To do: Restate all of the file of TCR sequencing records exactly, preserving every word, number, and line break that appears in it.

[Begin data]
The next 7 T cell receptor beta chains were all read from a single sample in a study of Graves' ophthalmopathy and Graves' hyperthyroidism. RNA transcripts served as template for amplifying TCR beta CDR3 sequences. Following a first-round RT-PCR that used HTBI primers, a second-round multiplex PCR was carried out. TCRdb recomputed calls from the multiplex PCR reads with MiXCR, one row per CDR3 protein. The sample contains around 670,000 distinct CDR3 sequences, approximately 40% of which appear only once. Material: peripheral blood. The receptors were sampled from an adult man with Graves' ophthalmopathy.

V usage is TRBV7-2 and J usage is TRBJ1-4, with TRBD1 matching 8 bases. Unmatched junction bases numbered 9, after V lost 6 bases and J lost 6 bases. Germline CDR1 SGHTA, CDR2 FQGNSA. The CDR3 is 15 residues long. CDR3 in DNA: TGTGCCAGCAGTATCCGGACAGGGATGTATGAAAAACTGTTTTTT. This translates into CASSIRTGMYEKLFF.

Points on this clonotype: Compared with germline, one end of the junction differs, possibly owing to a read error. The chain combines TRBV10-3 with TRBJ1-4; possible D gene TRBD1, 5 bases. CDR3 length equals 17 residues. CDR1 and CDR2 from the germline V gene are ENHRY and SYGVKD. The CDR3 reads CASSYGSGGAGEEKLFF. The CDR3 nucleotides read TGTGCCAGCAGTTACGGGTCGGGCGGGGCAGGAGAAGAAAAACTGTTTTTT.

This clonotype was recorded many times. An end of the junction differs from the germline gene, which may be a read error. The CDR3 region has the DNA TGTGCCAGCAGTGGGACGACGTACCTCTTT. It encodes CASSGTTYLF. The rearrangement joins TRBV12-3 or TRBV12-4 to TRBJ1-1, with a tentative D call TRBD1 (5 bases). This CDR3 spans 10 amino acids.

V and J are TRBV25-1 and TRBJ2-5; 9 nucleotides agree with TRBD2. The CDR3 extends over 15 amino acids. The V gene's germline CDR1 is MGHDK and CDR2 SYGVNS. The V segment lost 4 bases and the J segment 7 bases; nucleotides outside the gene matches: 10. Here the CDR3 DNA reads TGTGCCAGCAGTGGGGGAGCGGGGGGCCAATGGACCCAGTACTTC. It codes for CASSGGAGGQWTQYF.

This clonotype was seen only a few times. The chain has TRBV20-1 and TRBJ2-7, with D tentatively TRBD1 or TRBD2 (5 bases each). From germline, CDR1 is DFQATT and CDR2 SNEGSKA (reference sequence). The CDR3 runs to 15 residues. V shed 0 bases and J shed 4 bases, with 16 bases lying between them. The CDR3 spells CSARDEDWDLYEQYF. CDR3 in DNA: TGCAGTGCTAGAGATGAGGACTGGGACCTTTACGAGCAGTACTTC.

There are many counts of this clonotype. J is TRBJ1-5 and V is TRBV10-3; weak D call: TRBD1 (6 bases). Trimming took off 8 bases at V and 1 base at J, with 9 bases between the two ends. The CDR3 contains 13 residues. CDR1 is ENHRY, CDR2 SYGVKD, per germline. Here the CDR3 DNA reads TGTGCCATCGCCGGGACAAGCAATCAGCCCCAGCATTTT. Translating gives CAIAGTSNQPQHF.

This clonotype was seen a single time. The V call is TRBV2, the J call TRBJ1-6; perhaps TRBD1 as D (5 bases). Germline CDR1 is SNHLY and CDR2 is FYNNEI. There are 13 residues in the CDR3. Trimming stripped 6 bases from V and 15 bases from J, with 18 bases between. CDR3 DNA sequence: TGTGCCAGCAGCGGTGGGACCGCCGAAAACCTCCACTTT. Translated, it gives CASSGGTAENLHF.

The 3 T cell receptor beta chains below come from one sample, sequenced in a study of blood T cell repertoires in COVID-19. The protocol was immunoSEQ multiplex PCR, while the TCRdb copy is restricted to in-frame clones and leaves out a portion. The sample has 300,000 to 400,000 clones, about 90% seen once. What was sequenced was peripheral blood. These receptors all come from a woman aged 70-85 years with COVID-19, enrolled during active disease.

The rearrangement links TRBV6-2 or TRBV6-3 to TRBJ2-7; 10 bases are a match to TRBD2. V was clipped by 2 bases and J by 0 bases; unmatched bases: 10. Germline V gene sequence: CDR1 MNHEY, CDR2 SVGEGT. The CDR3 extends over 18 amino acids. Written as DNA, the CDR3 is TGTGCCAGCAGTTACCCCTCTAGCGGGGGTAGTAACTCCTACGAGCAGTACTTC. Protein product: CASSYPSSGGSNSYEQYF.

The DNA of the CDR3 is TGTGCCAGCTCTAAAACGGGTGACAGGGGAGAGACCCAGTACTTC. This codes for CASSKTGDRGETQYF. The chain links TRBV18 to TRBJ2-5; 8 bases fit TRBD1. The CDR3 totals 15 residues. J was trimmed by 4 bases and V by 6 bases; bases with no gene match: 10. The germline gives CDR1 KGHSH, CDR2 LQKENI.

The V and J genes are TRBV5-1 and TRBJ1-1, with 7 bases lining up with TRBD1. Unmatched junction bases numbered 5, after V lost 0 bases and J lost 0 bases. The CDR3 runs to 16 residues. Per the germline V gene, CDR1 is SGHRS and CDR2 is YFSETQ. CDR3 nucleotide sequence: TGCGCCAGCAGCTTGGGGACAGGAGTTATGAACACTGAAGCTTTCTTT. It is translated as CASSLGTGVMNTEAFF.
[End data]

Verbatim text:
The next 7 T cell receptor beta chains were all read from a single sample in a study of Graves' ophthalmopathy and Graves' hyperthyroidism. RNA transcripts served as template for amplifying TCR beta CDR3 sequences. Following a first-round RT-PCR that used HTBI primers, a second-round multiplex PCR was carried out. TCRdb recomputed calls from the multiplex PCR reads with MiXCR, one row per CDR3 protein. The sample contains around 670,000 distinct CDR3 sequences, approximately 40% of which appear only once. Material: peripheral blood. The receptors were sampled from an adult man with Graves' ophthalmopathy.

V usage is TRBV7-2 and J usage is TRBJ1-4, with TRBD1 matching 8 bases. Unmatched junction bases numbered 9, after V lost 6 bases and J lost 6 bases. Germline CDR1 SGHTA, CDR2 FQGNSA. The CDR3 is 15 residues long. CDR3 in DNA: TGTGCCAGCAGTATCCGGACAGGGATGTATGAAAAACTGTTTTTT. This translates into CASSIRTGMYEKLFF.

Points on this clonotype: Compared with germline, one end of the junction differs, possibly owing to a read error. The chain combines TRBV10-3 with TRBJ1-4; possible D gene TRBD1, 5 bases. CDR3 length equals 17 residues. CDR1 and CDR2 from the germline V gene are ENHRY and SYGVKD. The CDR3 reads CASSYGSGGAGEEKLFF. The CDR3 nucleotides read TGTGCCAGCAGTTACGGGTCGGGCGGGGCAGGAGAAGAAAAACTGTTTTTT.

This clonotype was recorded many times. An end of the junction differs from the germline gene, which may be a read error. The CDR3 region has the DNA TGTGCCAGCAGTGGGACGACGTACCTCTTT. It encodes CASSGTTYLF. The rearrangement joins TRBV12-3 or TRBV12-4 to TRBJ1-1, with a tentative D call TRBD1 (5 bases). This CDR3 spans 10 amino acids.

V and J are TRBV25-1 and TRBJ2-5; 9 nucleotides agree with TRBD2. The CDR3 extends over 15 amino acids. The V gene's germline CDR1 is MGHDK and CDR2 SYGVNS. The V segment lost 4 bases and the J segment 7 bases; nucleotides outside the gene matches: 10. Here the CDR3 DNA reads TGTGCCAGCAGTGGGGGAGCGGGGGGCCAATGGACCCAGTACTTC. It codes for CASSGGAGGQWTQYF.

This clonotype was seen only a few times. The chain has TRBV20-1 and TRBJ2-7, with D tentatively TRBD1 or TRBD2 (5 bases each). From germline, CDR1 is DFQATT and CDR2 SNEGSKA (reference sequence). The CDR3 runs to 15 residues. V shed 0 bases and J shed 4 bases, with 16 bases lying between them. The CDR3 spells CSARDEDWDLYEQYF. CDR3 in DNA: TGCAGTGCTAGAGATGAGGACTGGGACCTTTACGAGCAGTACTTC.

There are many counts of this clonotype. J is TRBJ1-5 and V is TRBV10-3; weak D call: TRBD1 (6 bases). Trimming took off 8 bases at V and 1 base at J, with 9 bases between the two ends. The CDR3 contains 13 residues. CDR1 is ENHRY, CDR2 SYGVKD, per germline. Here the CDR3 DNA reads TGTGCCATCGCCGGGACAAGCAATCAGCCCCAGCATTTT. Translating gives CAIAGTSNQPQHF.

This clonotype was seen a single time. The V call is TRBV2, the J call TRBJ1-6; perhaps TRBD1 as D (5 bases). Germline CDR1 is SNHLY and CDR2 is FYNNEI. There are 13 residues in the CDR3. Trimming stripped 6 bases from V and 15 bases from J, with 18 bases between. CDR3 DNA sequence: TGTGCCAGCAGCGGTGGGACCGCCGAAAACCTCCACTTT. Translated, it gives CASSGGTAENLHF.

The 3 T cell receptor beta chains below come from one sample, sequenced in a study of blood T cell repertoires in COVID-19. The protocol was immunoSEQ multiplex PCR, while the TCRdb copy is restricted to in-frame clones and leaves out a portion. The sample has 300,000 to 400,000 clones, about 90% seen once. What was sequenced was peripheral blood. These receptors all come from a woman aged 70-85 years with COVID-19, enrolled during active disease.

The rearrangement links TRBV6-2 or TRBV6-3 to TRBJ2-7; 10 bases are a match to TRBD2. V was clipped by 2 bases and J by 0 bases; unmatched bases: 10. Germline V gene sequence: CDR1 MNHEY, CDR2 SVGEGT. The CDR3 extends over 18 amino acids. Written as DNA, the CDR3 is TGTGCCAGCAGTTACCCCTCTAGCGGGGGTAGTAACTCCTACGAGCAGTACTTC. Protein product: CASSYPSSGGSNSYEQYF.

The DNA of the CDR3 is TGTGCCAGCTCTAAAACGGGTGACAGGGGAGAGACCCAGTACTTC. This codes for CASSKTGDRGETQYF. The chain links TRBV18 to TRBJ2-5; 8 bases fit TRBD1. The CDR3 totals 15 residues. J was trimmed by 4 bases and V by 6 bases; bases with no gene match: 10. The germline gives CDR1 KGHSH, CDR2 LQKENI.

The V and J genes are TRBV5-1 and TRBJ1-1, with 7 bases lining up with TRBD1. Unmatched junction bases numbered 5, after V lost 0 bases and J lost 0 bases. The CDR3 runs to 16 residues. Per the germline V gene, CDR1 is SGHRS and CDR2 is YFSETQ. CDR3 nucleotide sequence: TGCGCCAGCAGCTTGGGGACAGGAGTTATGAACACTGAAGCTTTCTTT. It is translated as CASSLGTGVMNTEAFF.